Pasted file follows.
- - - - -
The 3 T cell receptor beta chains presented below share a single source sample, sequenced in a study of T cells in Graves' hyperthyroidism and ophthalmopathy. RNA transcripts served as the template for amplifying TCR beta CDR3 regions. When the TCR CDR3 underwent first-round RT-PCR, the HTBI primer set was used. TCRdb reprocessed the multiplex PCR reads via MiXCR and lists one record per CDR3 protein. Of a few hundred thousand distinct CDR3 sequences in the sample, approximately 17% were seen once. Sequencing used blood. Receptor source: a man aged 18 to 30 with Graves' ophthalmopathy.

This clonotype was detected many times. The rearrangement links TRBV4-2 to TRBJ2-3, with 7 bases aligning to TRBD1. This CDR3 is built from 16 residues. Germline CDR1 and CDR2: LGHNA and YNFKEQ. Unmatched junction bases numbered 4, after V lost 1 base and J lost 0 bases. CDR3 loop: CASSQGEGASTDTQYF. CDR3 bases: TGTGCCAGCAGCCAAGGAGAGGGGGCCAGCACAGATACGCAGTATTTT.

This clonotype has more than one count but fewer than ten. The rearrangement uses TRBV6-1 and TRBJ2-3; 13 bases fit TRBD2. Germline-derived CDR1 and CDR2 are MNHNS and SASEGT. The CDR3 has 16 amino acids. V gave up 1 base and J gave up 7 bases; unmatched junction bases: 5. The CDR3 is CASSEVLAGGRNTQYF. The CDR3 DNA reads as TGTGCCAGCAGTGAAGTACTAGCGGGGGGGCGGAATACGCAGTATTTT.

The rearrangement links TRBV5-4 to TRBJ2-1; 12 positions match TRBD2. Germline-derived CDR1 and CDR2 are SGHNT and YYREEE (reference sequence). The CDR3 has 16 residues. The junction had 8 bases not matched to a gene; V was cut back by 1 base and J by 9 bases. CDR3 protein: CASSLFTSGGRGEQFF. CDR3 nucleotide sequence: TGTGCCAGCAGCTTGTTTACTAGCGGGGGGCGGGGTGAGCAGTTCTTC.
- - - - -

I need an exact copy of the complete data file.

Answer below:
The 3 T cell receptor beta chains presented below share a single source sample, sequenced in a study of T cells in Graves' hyperthyroidism and ophthalmopathy. RNA transcripts served as the template for amplifying TCR beta CDR3 regions. When the TCR CDR3 underwent first-round RT-PCR, the HTBI primer set was used. TCRdb reprocessed the multiplex PCR reads via MiXCR and lists one record per CDR3 protein. Of a few hundred thousand distinct CDR3 sequences in the sample, approximately 17% were seen once. Sequencing used blood. Receptor source: a man aged 18 to 30 with Graves' ophthalmopathy.

This clonotype was detected many times. The rearrangement links TRBV4-2 to TRBJ2-3, with 7 bases aligning to TRBD1. This CDR3 is built from 16 residues. Germline CDR1 and CDR2: LGHNA and YNFKEQ. Unmatched junction bases numbered 4, after V lost 1 base and J lost 0 bases. CDR3 loop: CASSQGEGASTDTQYF. CDR3 bases: TGTGCCAGCAGCCAAGGAGAGGGGGCCAGCACAGATACGCAGTATTTT.

This clonotype has more than one count but fewer than ten. The rearrangement uses TRBV6-1 and TRBJ2-3; 13 bases fit TRBD2. Germline-derived CDR1 and CDR2 are MNHNS and SASEGT. The CDR3 has 16 amino acids. V gave up 1 base and J gave up 7 bases; unmatched junction bases: 5. The CDR3 is CASSEVLAGGRNTQYF. The CDR3 DNA reads as TGTGCCAGCAGTGAAGTACTAGCGGGGGGGCGGAATACGCAGTATTTT.

The rearrangement links TRBV5-4 to TRBJ2-1; 12 positions match TRBD2. Germline-derived CDR1 and CDR2 are SGHNT and YYREEE (reference sequence). The CDR3 has 16 residues. The junction had 8 bases not matched to a gene; V was cut back by 1 base and J by 9 bases. CDR3 protein: CASSLFTSGGRGEQFF. CDR3 nucleotide sequence: TGTGCCAGCAGCTTGTTTACTAGCGGGGGGCGGGGTGAGCAGTTCTTC.